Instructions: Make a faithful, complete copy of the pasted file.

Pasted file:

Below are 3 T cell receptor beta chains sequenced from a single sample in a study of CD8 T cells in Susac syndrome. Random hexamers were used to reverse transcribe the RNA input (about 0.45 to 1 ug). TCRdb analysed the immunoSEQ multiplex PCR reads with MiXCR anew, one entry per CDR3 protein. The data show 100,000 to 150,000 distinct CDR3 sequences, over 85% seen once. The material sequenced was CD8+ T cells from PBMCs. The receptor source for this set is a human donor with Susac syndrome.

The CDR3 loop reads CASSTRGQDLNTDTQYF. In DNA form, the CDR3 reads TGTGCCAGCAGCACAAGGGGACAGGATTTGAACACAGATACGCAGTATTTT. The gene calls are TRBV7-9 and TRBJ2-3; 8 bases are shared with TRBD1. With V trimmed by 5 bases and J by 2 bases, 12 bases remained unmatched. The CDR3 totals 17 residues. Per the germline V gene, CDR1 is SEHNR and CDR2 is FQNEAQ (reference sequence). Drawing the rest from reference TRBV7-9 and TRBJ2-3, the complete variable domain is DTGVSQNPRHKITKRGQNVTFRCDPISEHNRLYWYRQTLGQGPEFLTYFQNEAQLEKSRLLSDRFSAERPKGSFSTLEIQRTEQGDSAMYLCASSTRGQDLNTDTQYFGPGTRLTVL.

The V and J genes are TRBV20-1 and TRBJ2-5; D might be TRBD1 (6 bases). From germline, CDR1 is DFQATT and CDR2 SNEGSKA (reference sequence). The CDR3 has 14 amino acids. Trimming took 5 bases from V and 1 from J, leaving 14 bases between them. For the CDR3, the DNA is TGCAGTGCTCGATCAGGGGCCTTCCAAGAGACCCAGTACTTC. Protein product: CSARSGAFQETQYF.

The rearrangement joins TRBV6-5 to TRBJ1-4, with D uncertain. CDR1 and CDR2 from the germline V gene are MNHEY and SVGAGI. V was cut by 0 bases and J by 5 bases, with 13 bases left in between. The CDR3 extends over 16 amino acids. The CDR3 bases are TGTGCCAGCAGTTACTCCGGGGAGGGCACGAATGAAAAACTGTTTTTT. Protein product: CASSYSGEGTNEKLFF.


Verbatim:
Below are 3 T cell receptor beta chains sequenced from a single sample in a study of CD8 T cells in Susac syndrome. Random hexamers were used to reverse transcribe the RNA input (about 0.45 to 1 ug). TCRdb analysed the immunoSEQ multiplex PCR reads with MiXCR anew, one entry per CDR3 protein. The data show 100,000 to 150,000 distinct CDR3 sequences, over 85% seen once. The material sequenced was CD8+ T cells from PBMCs. The receptor source for this set is a human donor with Susac syndrome.

The CDR3 loop reads CASSTRGQDLNTDTQYF. In DNA form, the CDR3 reads TGTGCCAGCAGCACAAGGGGACAGGATTTGAACACAGATACGCAGTATTTT. The gene calls are TRBV7-9 and TRBJ2-3; 8 bases are shared with TRBD1. With V trimmed by 5 bases and J by 2 bases, 12 bases remained unmatched. The CDR3 totals 17 residues. Per the germline V gene, CDR1 is SEHNR and CDR2 is FQNEAQ (reference sequence). Drawing the rest from reference TRBV7-9 and TRBJ2-3, the complete variable domain is DTGVSQNPRHKITKRGQNVTFRCDPISEHNRLYWYRQTLGQGPEFLTYFQNEAQLEKSRLLSDRFSAERPKGSFSTLEIQRTEQGDSAMYLCASSTRGQDLNTDTQYFGPGTRLTVL.

The V and J genes are TRBV20-1 and TRBJ2-5; D might be TRBD1 (6 bases). From germline, CDR1 is DFQATT and CDR2 SNEGSKA (reference sequence). The CDR3 has 14 amino acids. Trimming took 5 bases from V and 1 from J, leaving 14 bases between them. For the CDR3, the DNA is TGCAGTGCTCGATCAGGGGCCTTCCAAGAGACCCAGTACTTC. Protein product: CSARSGAFQETQYF.

The rearrangement joins TRBV6-5 to TRBJ1-4, with D uncertain. CDR1 and CDR2 from the germline V gene are MNHEY and SVGAGI. V was cut by 0 bases and J by 5 bases, with 13 bases left in between. The CDR3 extends over 16 amino acids. The CDR3 bases are TGTGCCAGCAGTTACTCCGGGGAGGGCACGAATGAAAAACTGTTTTTT. Protein product: CASSYSGEGTNEKLFF.